Tonight we remember Jesus’ last supper as he declared Gods’ New Covenant with us by offering his body, the bread of life, and his blood, the wine, to all people.
This Covenant is handed down to us, starting with the disciples present at Jesus’ last supper, to Paul, and through Paul to generations upon generations. Each handed Jesus’ story on to the next so that this Covenant of Life would be remembered and many lives could be lived in response to it. Jesus uses an ordinary meal.
There is nothing quite like an ordinary meal that begins with a crisp, fresh, green salad, with freshly squeezed lemon on top.
Perhaps you’d like to add salad dressing, cheese, croutons, or tomatoes.
Or perhaps you’d actually prefer a lot of tomato sauce, all on one big crouton with lots of cheese melted on top, with slices of pepperoni. Okay maybe a big pizza instead of a salad.
Just an ordinary, nourishing meal.
Setting of the Last Supper
Jesus knows he and his disciples are at great risk in Jerusalem. For days now he has taught in public and all has gone well. Jesus is ready for what must come. They will betray, torture and kill him. He has not given up, rather he has answered God’s call for him to suffer so that all people will know about God’s forgiveness for them.
On his last night he gathers to celebrate the Passover with his disciples. He makes sure that his disciples for generations to come will remember him and thereby know God’s Grace. Jesus uses two very common items of the meal, bread and wine, and instructs his disciples to remember him every time they eat bread and drink wine. It may sound like wine was a special component, but the water was not safe to drink, so, if one could, one drank wine instead.
Each meal, Everyone
Jesus directed all of us to remember him each time we eat bread and drink water or wine. The Church ritualized this meal and made it central in worship so that it would not be forgotten. Still we’ve taken this common meal, revered it, and reserved it for a special celebration held sometimes at most once a month. At times we’ve limited who can take part in the meal to just good people.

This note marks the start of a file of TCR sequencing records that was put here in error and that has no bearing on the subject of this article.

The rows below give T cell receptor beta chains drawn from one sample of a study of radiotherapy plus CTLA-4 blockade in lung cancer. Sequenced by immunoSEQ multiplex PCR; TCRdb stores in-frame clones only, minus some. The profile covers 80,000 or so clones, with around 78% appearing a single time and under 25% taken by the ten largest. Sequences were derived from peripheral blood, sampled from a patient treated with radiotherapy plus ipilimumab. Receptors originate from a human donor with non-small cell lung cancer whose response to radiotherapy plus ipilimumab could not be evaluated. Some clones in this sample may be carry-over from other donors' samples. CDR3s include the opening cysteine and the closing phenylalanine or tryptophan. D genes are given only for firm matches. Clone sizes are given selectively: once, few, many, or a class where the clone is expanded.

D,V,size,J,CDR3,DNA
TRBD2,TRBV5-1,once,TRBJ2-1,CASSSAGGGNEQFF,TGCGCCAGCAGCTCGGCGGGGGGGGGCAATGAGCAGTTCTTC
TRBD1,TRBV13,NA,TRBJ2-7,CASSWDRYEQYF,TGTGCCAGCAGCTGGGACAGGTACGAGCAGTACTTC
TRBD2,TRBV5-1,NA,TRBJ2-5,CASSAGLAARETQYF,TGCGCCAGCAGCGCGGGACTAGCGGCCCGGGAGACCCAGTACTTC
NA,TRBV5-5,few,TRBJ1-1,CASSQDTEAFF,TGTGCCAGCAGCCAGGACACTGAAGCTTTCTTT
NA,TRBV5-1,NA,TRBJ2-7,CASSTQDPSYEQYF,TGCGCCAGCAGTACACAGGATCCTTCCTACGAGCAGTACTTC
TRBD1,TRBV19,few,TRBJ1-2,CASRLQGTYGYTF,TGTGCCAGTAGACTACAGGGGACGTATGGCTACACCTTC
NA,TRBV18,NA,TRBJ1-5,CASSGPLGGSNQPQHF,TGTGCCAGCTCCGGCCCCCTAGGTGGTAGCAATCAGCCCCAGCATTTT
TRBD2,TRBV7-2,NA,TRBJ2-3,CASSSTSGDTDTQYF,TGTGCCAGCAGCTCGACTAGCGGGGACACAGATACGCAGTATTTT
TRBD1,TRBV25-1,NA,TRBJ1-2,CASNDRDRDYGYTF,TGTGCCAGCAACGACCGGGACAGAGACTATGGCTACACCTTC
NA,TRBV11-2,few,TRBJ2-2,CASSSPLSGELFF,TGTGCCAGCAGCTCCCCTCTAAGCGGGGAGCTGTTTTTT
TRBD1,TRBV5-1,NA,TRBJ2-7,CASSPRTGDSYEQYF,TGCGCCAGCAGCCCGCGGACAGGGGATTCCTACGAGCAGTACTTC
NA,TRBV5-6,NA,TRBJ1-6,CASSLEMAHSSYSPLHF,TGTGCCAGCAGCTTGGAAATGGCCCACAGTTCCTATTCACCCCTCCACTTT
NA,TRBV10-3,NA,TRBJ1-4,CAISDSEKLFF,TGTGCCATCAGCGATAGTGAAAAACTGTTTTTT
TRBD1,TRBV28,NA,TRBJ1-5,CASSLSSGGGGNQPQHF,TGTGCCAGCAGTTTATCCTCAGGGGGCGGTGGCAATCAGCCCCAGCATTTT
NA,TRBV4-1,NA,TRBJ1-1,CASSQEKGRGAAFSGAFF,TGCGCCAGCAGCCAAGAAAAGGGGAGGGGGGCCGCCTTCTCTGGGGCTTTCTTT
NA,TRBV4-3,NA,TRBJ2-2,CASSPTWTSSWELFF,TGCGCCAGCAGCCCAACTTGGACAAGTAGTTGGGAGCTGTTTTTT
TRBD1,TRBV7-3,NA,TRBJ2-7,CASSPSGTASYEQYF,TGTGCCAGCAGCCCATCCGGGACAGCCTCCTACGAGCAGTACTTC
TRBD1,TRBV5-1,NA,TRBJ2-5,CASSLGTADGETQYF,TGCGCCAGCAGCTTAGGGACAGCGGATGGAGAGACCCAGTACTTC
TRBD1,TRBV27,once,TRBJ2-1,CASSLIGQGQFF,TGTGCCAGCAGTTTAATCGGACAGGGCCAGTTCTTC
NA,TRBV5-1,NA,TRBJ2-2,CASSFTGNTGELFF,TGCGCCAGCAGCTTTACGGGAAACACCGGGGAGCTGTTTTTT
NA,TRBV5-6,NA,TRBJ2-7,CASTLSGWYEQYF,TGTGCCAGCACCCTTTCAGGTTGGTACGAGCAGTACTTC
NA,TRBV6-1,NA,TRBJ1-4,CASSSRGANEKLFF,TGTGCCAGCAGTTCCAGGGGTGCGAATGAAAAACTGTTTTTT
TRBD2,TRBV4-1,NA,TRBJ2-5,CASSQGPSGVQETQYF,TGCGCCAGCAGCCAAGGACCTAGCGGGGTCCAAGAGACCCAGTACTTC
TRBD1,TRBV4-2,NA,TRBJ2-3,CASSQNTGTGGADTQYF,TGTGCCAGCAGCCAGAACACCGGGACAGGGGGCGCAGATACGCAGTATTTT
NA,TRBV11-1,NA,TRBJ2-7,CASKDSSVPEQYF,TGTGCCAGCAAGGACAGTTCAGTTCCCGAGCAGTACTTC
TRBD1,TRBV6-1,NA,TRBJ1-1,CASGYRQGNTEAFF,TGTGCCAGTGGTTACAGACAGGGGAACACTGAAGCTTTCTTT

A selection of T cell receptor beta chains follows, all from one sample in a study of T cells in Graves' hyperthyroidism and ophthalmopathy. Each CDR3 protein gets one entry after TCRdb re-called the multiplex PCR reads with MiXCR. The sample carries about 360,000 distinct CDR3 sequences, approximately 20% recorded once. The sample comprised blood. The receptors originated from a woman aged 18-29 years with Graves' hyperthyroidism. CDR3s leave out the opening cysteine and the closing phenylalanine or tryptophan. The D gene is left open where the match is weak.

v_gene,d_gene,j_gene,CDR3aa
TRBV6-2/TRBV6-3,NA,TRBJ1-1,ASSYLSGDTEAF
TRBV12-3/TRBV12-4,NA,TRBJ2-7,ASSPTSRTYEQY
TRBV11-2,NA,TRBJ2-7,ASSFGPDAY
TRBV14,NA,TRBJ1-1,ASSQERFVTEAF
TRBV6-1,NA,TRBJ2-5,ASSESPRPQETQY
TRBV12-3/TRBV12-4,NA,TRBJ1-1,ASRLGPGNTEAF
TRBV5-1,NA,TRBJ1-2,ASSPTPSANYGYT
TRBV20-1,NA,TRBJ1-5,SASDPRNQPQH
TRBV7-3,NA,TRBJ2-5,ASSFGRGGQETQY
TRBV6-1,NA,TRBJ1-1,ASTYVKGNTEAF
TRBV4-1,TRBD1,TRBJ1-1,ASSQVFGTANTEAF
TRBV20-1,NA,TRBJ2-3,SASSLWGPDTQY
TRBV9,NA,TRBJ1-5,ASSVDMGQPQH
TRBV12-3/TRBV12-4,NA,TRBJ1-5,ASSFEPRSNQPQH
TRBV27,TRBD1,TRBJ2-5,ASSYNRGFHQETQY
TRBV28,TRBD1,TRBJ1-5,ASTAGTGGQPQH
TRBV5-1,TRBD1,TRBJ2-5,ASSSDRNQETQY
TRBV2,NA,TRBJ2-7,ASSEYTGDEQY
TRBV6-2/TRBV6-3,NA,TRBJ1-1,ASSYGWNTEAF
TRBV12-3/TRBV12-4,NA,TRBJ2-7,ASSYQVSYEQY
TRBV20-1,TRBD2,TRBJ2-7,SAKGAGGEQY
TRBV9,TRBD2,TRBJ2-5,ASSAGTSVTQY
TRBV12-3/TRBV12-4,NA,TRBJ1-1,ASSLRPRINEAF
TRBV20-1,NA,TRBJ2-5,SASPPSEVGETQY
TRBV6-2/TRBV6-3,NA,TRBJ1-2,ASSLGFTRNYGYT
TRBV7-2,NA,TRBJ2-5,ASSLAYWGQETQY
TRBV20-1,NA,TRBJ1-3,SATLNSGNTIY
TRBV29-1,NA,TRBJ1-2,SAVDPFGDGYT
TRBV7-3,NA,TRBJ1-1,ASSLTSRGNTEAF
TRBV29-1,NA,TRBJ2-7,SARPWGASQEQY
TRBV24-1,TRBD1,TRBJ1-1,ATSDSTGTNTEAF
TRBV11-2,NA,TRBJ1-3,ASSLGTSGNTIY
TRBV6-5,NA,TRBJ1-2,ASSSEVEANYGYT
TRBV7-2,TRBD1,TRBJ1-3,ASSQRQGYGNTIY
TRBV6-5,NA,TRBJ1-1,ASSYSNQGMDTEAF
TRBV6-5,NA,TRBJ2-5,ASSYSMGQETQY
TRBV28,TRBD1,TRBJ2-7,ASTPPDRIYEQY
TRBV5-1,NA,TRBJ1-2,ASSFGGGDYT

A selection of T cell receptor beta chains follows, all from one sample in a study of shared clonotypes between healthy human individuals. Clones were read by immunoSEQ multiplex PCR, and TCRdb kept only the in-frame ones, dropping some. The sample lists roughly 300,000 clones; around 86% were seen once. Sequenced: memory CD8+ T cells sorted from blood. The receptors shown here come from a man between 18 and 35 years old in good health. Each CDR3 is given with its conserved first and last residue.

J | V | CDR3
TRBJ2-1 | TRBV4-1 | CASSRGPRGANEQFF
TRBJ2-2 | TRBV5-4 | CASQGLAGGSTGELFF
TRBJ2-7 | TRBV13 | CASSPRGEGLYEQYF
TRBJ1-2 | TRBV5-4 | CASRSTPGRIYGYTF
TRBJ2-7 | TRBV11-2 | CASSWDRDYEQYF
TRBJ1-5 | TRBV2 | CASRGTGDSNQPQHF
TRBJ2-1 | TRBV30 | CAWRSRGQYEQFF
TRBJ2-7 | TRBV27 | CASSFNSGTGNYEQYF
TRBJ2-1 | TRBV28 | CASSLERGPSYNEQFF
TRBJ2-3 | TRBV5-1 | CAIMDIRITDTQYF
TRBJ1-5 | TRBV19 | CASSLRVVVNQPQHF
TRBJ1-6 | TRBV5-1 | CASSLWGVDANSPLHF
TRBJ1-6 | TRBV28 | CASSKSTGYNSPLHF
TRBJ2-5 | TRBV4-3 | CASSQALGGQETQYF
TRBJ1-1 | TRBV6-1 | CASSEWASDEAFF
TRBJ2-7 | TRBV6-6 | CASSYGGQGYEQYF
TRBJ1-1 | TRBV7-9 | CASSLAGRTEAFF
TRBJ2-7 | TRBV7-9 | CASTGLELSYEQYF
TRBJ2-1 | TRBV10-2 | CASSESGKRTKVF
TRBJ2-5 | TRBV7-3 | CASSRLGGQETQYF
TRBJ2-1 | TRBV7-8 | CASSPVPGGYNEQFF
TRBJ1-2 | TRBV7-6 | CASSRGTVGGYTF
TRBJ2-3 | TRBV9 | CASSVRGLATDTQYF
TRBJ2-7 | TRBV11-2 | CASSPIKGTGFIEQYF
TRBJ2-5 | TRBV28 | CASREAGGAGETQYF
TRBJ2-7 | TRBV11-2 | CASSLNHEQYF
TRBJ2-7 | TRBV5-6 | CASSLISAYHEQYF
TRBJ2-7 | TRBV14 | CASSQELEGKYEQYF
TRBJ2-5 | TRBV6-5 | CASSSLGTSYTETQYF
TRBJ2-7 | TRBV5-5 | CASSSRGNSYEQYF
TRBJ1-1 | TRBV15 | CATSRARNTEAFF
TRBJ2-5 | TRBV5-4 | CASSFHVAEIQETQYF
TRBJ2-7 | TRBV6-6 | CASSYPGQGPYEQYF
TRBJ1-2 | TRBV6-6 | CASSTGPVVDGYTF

Regardless how we practice it, we do remember Jesus’ words, take it all of you. Whenever you eat and drink, do this in remembrance of me.
Most of our common meals today include something to drink: a cup of coffee or tea, or glass of water or even a good glass of fruit juice and spritzer to whet one’s appetite.
Meal to Remember and Learn from
Jesus made the New Covenant at their Passover Supper so that his disciples would take note. He gave us his words to ensure we would remember, even if we would not practice, what his words tells us.
Jesus intends that we remember and discover again God’s purpose for each of us. God gives us Jesus’ example to follow, giving up any privilege we have, humbling ourselves to serve others, sacrificing of ourselves so that all others will receive justice, freedom, food and homes, and everything else they need for the abundant life God intends for each of us. Jesus shows us how to forgive everyone always, even as he dies on the cross.
Most of us commonly have vegetables at our meal, green and dark coloured, maybe a variety of cut vegetables with a creamy cheese sauce on top.
Common Food Items, With Great Effects
Jesus does something very uncommon at his last Passover. He washes the feet of his disciples. It is a task for a servant. Today foot washing is not part of meal preparation, since we do not walk everywhere on dusty roads wearing sandals, and we do not recline to eat.